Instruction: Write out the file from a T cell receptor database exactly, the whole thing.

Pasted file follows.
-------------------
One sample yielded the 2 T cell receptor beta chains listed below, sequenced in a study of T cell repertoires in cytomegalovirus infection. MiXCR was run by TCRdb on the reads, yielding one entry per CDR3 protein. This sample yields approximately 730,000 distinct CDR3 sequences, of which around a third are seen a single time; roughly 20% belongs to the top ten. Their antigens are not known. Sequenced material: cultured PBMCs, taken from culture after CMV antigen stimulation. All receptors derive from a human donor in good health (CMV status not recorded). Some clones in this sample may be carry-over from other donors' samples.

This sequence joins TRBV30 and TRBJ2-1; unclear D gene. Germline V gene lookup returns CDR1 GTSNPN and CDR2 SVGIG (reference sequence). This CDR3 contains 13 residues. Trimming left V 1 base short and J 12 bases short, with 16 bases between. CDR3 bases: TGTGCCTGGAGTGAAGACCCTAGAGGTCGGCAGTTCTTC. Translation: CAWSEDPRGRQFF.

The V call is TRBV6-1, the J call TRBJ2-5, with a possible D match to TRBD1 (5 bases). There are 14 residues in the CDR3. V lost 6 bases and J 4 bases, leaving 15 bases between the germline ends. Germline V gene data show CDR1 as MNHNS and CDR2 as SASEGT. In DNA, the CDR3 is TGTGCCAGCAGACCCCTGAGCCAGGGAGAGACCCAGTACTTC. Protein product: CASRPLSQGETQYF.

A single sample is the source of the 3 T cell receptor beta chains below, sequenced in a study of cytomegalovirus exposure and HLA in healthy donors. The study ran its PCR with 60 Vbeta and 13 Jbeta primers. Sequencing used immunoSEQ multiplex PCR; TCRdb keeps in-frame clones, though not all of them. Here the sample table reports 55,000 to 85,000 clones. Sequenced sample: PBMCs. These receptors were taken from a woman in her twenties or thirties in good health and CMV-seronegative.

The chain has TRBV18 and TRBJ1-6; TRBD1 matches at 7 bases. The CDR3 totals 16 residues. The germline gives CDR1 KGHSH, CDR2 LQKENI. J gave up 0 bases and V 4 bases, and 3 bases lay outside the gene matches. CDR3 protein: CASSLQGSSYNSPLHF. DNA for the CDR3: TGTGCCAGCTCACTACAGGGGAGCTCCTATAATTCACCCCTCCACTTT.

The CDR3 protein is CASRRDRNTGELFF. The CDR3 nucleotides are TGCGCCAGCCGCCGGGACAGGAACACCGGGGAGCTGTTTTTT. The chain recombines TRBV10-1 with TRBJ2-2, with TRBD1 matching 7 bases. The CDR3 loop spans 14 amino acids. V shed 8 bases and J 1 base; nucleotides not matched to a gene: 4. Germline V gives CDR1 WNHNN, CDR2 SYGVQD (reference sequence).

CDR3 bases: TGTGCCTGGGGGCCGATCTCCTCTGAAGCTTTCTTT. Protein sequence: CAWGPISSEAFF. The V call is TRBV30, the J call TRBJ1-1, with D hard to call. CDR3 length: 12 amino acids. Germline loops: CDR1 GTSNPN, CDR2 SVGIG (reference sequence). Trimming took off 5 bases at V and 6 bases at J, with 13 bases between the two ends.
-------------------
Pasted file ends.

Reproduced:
One sample yielded the 2 T cell receptor beta chains listed below, sequenced in a study of T cell repertoires in cytomegalovirus infection. MiXCR was run by TCRdb on the reads, yielding one entry per CDR3 protein. This sample yields approximately 730,000 distinct CDR3 sequences, of which around a third are seen a single time; roughly 20% belongs to the top ten. Their antigens are not known. Sequenced material: cultured PBMCs, taken from culture after CMV antigen stimulation. All receptors derive from a human donor in good health (CMV status not recorded). Some clones in this sample may be carry-over from other donors' samples.

This sequence joins TRBV30 and TRBJ2-1; unclear D gene. Germline V gene lookup returns CDR1 GTSNPN and CDR2 SVGIG (reference sequence). This CDR3 contains 13 residues. Trimming left V 1 base short and J 12 bases short, with 16 bases between. CDR3 bases: TGTGCCTGGAGTGAAGACCCTAGAGGTCGGCAGTTCTTC. Translation: CAWSEDPRGRQFF.

The V call is TRBV6-1, the J call TRBJ2-5, with a possible D match to TRBD1 (5 bases). There are 14 residues in the CDR3. V lost 6 bases and J 4 bases, leaving 15 bases between the germline ends. Germline V gene data show CDR1 as MNHNS and CDR2 as SASEGT. In DNA, the CDR3 is TGTGCCAGCAGACCCCTGAGCCAGGGAGAGACCCAGTACTTC. Protein product: CASRPLSQGETQYF.

A single sample is the source of the 3 T cell receptor beta chains below, sequenced in a study of cytomegalovirus exposure and HLA in healthy donors. The study ran its PCR with 60 Vbeta and 13 Jbeta primers. Sequencing used immunoSEQ multiplex PCR; TCRdb keeps in-frame clones, though not all of them. Here the sample table reports 55,000 to 85,000 clones. Sequenced sample: PBMCs. These receptors were taken from a woman in her twenties or thirties in good health and CMV-seronegative.

The chain has TRBV18 and TRBJ1-6; TRBD1 matches at 7 bases. The CDR3 totals 16 residues. The germline gives CDR1 KGHSH, CDR2 LQKENI. J gave up 0 bases and V 4 bases, and 3 bases lay outside the gene matches. CDR3 protein: CASSLQGSSYNSPLHF. DNA for the CDR3: TGTGCCAGCTCACTACAGGGGAGCTCCTATAATTCACCCCTCCACTTT.

The CDR3 protein is CASRRDRNTGELFF. The CDR3 nucleotides are TGCGCCAGCCGCCGGGACAGGAACACCGGGGAGCTGTTTTTT. The chain recombines TRBV10-1 with TRBJ2-2, with TRBD1 matching 7 bases. The CDR3 loop spans 14 amino acids. V shed 8 bases and J 1 base; nucleotides not matched to a gene: 4. Germline V gives CDR1 WNHNN, CDR2 SYGVQD (reference sequence).

CDR3 bases: TGTGCCTGGGGGCCGATCTCCTCTGAAGCTTTCTTT. Protein sequence: CAWGPISSEAFF. The V call is TRBV30, the J call TRBJ1-1, with D hard to call. CDR3 length: 12 amino acids. Germline loops: CDR1 GTSNPN, CDR2 SVGIG (reference sequence). Trimming took off 5 bases at V and 6 bases at J, with 13 bases between the two ends.